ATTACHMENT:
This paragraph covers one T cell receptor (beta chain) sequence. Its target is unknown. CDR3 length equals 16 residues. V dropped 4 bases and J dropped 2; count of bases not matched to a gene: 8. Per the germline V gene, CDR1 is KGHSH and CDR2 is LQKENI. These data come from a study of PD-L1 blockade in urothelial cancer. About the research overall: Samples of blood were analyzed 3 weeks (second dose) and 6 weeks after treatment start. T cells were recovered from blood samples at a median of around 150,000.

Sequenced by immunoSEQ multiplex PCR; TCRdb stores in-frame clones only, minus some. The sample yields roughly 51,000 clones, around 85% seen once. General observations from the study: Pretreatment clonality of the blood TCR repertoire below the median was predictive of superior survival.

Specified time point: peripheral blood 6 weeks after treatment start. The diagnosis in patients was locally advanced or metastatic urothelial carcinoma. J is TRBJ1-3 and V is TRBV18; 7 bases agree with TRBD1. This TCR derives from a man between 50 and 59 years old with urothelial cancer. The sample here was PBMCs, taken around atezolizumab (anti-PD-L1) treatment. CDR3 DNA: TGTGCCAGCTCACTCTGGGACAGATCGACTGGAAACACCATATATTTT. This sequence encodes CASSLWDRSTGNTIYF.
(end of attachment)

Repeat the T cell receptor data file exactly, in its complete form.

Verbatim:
This paragraph covers one T cell receptor (beta chain) sequence. Its target is unknown. CDR3 length equals 16 residues. V dropped 4 bases and J dropped 2; count of bases not matched to a gene: 8. Per the germline V gene, CDR1 is KGHSH and CDR2 is LQKENI. These data come from a study of PD-L1 blockade in urothelial cancer. About the research overall: Samples of blood were analyzed 3 weeks (second dose) and 6 weeks after treatment start. T cells were recovered from blood samples at a median of around 150,000.

Sequenced by immunoSEQ multiplex PCR; TCRdb stores in-frame clones only, minus some. The sample yields roughly 51,000 clones, around 85% seen once. General observations from the study: Pretreatment clonality of the blood TCR repertoire below the median was predictive of superior survival.

Specified time point: peripheral blood 6 weeks after treatment start. The diagnosis in patients was locally advanced or metastatic urothelial carcinoma. J is TRBJ1-3 and V is TRBV18; 7 bases agree with TRBD1. This TCR derives from a man between 50 and 59 years old with urothelial cancer. The sample here was PBMCs, taken around atezolizumab (anti-PD-L1) treatment. CDR3 DNA: TGTGCCAGCTCACTCTGGGACAGATCGACTGGAAACACCATATATTTT. This sequence encodes CASSLWDRSTGNTIYF.